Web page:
Nija Nija Panipatha
By Jagadish Mohanty
The novel Nija Nija Panipatha deals with life and union-politics in the remote Tarbahar Colliery in the backwaters of a small western Odisha town. It focuses on the characters’ psyches and shows how the seeds of their sense of victimhood lie in their personal history of trauma and suffering. Deshmukh is a high-level officer in the colliery and Harishankar Patnaik is a down-at-heels working class leader. But they are alike in their feeling of vulnerability in the face of larger impersonal forces. With a true novelist’s gift Mohanty has individualized them, thus rendering them complex and immune to stereotyping. Pradyumna, a middle-class Brahmin boy, had to assume the identity of Samaru khadia, a tribal folk, while purchasing a job from the mafia. Coal India has a policy to offer employment to the people whose lands have been acquired. Many tribal people opted for instant money in lieu of such jobs. Local mafia targeted those individuals and resold the jobs. Pradyumna becomes a victim of the system as the plot gradually develops. There is no dearth of suspense and action in this fast-paced narrative, punctuated with face offs between the workers’ union and management, jealousies among officers, fiery speeches, fights between rival trade unions, based on opposing ideologies of Marx and Gandhi. Never before in Odia was a novel that delineated so realistically the gloomy, soot-blackened, and conflict-torn human environment that has come to be known as industrial. In Nija Nija Panipatha, Mohanty draws on social realism, psychoanalysis and existentialism to create a complete experience of the ‘industrial novel’ in Indian literature. The English translation of Nija Nija Panipatha will be released soon by Penguin Random House.
About the Author
Jagadish Mohanty (February 17, 1951 – December 29, 2013) is well known as the ‘trendsetter’ of modern Odia fiction. He has published 5 novels and 14 short story collections in Odia to his credit. His stories have been translated in English, Hindi, Bengali, Malayalam and Telugu. He edited two literary journals, Pallab from 1971 to 1974 and Sambartak from 1981 to 1983, which have given a revolutionary impact on the history of Odia literature. For the novel Kaniska Kaniska, he was awarded the Odisha Sahitya Academy award in 1989 and for the short story collection Suna Ilisi, he was awarded Sarala Puraskar in 2003.
By Nityananda Mahapatra
Gharadiha deals with a period of about 20 years, from 1942 to 1961, that is beginning from the time of Quit India Movement to the Chinese aggression. The novel seeks to give an account of the changes during that period which disrupted the traditional pattern of village-life, as a result of which not only did the human character change but also the basic values of the village were sought to be redefined, leading to the threat of disintegration of village-life. The hero, a common villager who left the village twenty years ago in search of employment, returns to find everything changed – his land gone, his wife gone – himself a destitute and a victim of exploitation, and is forced to undergo almost an ordeal of fire. It received the Sahitya Akademi Award in 1987.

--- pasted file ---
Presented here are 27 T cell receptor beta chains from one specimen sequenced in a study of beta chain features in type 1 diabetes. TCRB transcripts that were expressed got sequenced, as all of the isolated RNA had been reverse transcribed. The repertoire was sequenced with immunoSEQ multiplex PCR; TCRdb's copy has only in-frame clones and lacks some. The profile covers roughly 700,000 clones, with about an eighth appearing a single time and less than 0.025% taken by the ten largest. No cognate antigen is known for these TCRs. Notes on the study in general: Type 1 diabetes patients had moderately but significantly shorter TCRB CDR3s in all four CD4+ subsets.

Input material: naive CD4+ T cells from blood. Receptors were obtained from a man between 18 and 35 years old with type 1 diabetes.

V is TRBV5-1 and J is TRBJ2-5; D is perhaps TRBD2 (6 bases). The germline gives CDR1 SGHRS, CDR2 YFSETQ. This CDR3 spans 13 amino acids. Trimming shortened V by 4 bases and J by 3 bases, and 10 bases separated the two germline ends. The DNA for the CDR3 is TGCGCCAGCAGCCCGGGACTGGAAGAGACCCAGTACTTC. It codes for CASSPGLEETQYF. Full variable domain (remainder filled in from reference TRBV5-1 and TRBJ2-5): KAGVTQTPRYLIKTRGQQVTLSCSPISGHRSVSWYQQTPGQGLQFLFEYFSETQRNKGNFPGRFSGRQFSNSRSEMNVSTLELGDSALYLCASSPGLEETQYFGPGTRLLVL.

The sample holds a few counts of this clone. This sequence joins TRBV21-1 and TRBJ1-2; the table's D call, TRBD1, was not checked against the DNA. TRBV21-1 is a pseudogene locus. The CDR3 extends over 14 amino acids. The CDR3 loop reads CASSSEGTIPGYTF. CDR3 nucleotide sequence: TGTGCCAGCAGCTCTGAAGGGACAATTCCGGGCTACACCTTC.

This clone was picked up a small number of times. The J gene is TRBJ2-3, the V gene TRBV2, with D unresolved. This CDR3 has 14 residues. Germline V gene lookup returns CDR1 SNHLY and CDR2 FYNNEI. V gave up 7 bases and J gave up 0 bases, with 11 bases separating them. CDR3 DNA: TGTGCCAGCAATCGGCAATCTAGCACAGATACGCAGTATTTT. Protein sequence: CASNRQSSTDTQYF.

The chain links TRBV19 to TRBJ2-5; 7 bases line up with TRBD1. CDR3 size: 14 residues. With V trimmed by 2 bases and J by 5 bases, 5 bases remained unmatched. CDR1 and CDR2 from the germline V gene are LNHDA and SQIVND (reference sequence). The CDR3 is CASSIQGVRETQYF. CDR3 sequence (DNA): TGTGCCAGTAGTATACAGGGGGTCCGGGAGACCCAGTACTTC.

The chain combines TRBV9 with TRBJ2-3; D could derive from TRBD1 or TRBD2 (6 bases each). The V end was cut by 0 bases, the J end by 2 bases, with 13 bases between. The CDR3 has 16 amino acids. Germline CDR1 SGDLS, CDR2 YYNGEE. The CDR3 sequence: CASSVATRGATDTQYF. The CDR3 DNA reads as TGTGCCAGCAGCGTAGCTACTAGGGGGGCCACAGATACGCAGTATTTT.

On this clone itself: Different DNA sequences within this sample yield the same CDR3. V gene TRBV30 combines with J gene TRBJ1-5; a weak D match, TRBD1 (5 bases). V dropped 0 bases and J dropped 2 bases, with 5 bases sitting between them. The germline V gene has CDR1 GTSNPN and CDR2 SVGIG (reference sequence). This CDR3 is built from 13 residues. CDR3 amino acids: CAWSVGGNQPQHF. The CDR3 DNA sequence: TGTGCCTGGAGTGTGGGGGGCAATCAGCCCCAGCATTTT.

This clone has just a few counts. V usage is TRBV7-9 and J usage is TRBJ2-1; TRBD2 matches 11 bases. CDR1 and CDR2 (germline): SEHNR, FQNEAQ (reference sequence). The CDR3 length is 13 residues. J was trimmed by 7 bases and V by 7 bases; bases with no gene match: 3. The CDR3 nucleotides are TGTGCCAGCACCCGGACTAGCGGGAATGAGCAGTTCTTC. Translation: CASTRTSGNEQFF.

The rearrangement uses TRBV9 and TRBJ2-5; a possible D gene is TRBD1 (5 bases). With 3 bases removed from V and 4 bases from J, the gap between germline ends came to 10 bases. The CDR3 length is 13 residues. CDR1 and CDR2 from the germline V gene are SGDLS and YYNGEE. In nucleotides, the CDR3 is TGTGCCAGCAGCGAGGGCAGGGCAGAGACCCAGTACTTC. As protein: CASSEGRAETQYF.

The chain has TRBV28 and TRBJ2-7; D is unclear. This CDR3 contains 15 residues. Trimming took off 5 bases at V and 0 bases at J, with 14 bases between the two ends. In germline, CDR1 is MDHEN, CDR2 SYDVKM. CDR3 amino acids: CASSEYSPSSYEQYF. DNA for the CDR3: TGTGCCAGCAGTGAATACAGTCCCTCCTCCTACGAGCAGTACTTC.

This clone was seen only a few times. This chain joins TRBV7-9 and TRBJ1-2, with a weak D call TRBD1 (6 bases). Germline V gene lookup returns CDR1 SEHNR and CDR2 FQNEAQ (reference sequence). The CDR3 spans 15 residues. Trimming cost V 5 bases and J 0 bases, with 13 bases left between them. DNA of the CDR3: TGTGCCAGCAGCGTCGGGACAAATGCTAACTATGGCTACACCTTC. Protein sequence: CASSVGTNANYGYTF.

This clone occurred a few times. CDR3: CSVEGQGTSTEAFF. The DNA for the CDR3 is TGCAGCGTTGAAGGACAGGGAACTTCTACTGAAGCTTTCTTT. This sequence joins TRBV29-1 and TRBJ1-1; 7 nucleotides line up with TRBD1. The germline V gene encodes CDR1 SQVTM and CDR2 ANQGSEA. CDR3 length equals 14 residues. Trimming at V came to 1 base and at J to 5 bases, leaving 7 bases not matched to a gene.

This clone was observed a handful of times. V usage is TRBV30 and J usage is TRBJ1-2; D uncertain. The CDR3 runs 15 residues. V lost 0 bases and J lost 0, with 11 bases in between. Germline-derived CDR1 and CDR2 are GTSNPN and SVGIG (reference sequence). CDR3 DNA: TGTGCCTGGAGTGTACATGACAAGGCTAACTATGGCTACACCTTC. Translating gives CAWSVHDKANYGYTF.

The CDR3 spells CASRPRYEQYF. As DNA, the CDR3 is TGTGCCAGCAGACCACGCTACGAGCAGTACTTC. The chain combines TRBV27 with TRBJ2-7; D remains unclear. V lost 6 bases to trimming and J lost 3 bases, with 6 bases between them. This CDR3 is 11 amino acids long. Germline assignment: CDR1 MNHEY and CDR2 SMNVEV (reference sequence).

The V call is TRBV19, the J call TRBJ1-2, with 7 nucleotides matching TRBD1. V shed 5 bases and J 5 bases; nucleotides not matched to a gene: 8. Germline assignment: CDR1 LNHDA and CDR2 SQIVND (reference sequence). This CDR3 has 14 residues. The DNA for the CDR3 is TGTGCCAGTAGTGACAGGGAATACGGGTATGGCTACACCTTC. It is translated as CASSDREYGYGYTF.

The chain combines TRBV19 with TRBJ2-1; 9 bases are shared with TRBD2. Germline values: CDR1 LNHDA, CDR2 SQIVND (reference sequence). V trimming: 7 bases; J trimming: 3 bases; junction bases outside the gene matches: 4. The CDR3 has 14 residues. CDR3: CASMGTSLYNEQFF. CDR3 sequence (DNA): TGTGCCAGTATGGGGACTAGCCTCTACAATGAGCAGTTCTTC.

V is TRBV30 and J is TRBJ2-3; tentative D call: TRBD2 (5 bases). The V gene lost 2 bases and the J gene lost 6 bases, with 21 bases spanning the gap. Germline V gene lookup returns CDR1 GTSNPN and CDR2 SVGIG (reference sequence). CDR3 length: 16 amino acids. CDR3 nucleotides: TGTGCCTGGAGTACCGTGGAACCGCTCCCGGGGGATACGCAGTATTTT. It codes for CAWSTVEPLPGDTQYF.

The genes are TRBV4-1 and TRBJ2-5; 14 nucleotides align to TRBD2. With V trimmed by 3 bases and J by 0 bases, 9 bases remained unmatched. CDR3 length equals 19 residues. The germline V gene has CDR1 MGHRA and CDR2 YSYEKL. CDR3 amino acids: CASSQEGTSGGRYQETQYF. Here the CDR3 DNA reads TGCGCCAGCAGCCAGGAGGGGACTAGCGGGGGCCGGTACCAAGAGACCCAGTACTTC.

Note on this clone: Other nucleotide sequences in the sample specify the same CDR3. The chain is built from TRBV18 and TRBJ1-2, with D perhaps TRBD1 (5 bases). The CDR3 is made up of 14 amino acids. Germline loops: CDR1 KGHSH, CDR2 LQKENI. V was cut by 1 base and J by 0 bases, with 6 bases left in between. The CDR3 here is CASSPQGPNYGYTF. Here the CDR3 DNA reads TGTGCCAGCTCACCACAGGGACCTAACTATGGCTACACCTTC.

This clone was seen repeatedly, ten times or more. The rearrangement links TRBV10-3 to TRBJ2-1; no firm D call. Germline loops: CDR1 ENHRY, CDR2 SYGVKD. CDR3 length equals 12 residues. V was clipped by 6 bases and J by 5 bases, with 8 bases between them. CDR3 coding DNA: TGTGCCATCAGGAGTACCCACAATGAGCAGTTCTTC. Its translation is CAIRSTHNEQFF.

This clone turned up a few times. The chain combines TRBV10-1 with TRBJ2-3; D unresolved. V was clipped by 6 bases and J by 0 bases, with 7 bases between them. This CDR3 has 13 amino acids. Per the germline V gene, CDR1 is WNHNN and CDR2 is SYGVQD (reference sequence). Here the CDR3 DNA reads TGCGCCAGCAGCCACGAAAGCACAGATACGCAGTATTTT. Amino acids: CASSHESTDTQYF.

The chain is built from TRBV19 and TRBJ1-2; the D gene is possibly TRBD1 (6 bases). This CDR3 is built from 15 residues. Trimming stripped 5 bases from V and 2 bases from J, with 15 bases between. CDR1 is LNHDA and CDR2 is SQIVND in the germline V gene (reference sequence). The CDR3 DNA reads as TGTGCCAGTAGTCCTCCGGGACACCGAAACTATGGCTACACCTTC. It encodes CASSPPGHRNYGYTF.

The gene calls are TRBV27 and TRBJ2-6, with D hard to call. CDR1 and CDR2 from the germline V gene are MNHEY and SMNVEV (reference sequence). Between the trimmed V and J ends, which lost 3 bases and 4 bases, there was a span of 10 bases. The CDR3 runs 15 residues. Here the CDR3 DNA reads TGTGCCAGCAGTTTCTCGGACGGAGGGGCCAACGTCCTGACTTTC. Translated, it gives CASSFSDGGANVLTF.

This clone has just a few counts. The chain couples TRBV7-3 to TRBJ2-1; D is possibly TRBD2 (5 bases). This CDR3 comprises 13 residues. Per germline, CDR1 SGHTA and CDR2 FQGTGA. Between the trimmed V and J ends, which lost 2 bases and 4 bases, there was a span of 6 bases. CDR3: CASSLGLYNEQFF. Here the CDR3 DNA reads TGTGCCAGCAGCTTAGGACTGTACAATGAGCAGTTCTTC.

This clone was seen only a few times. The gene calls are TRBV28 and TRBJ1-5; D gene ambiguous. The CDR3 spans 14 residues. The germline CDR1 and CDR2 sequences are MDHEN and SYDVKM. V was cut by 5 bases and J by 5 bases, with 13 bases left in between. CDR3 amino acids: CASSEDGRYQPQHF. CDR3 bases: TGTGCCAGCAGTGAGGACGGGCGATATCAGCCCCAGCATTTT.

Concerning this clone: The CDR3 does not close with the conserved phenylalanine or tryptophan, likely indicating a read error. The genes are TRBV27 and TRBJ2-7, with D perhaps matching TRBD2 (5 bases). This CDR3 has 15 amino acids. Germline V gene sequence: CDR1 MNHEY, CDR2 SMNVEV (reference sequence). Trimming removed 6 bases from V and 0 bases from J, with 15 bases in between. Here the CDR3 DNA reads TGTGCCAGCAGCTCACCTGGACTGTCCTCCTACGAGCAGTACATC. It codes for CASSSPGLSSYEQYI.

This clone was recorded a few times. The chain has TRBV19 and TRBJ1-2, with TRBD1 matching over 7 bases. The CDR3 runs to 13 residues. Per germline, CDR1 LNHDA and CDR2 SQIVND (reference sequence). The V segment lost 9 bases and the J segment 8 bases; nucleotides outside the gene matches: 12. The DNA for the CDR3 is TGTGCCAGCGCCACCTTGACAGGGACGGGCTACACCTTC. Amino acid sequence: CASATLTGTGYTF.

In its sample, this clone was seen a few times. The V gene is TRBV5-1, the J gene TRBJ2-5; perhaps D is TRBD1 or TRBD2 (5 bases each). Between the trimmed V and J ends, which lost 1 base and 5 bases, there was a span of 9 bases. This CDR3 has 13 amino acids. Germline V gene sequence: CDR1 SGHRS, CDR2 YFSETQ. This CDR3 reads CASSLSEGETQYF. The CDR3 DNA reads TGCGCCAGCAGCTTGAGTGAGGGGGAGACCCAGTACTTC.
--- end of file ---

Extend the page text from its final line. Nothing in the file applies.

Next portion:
About the Author
Nityananda Mahapatra (1912 –2012) was an Indian Odia politician, poet and journalist. He was imprisoned three times by the British Raj between 1930 and 1942 for nationalist activities. He came to literary prominence as editor of the Odia magazine Dagara, and as a short story writer after independence. In his political career, Mahapatra served as a member of the Odisha Legislative Assembly from 1957 to 1971 and as State Minister of Supply and Cultural Affairs from 1967 to 1971.
By Surendra Mohanty
Nila Saila (The Blue Mountain) is contextualized in a crucial period of Odisha’s history—the troubled era of the eighteenth century. The title has been taken from the opening line of an impassioned janana (prayer) by Salbeg, a sixteenth-century Muslim poet who, at the insistence of his Brahmin mother, touched Lord Jagannath and was miraculously cured of a disease. The events of the novel take place between the years 1727 and 1736 and recounts the tragic struggle of Rama Chandra Dev II, the king of Khurda, who is revered by the people of Odisha as the representative of Jagannath – the presiding deity of the Odia race – converts himself into Islam and marries the daughter of the Muslim ruler of Cuttack, Rizia Bibi alias Jaba. But when Taki Khan, the then-Naib Nazim of Cuttack and Rama Chandra Dev’s own brother-in-law, tries to invade Khurda and destroy the idol of Lord Jagannath, Rama Chandra Dev fights bravely to protect the idol which symbolizes Odia identity and sentiment. With suitable flashbacks, observations, symbolism and interspersed with the local dialect, Mohanty unravels the past. This novel, which is an embodiment of secularism, amity and brotherhood, gives a truthful account of contemporary Odisha, but it is more than history. It is an intense portrayal of the religious and cultural tradition of Odisha which is still an integral part of Odia racial consciousness. It received the Sahitya Akademi Award in 1969.
About the Author
Surendra Mohanty (21 June 1922- 21 December 1990) was a Sahitya Akademi Award-winning Odia author. He has written short stories, novels, travelogues, criticism and biographies. He wrote around 50 books belonging to different genres. Apart from being a litterateur, he was also a politician and a member of parliament in 1957.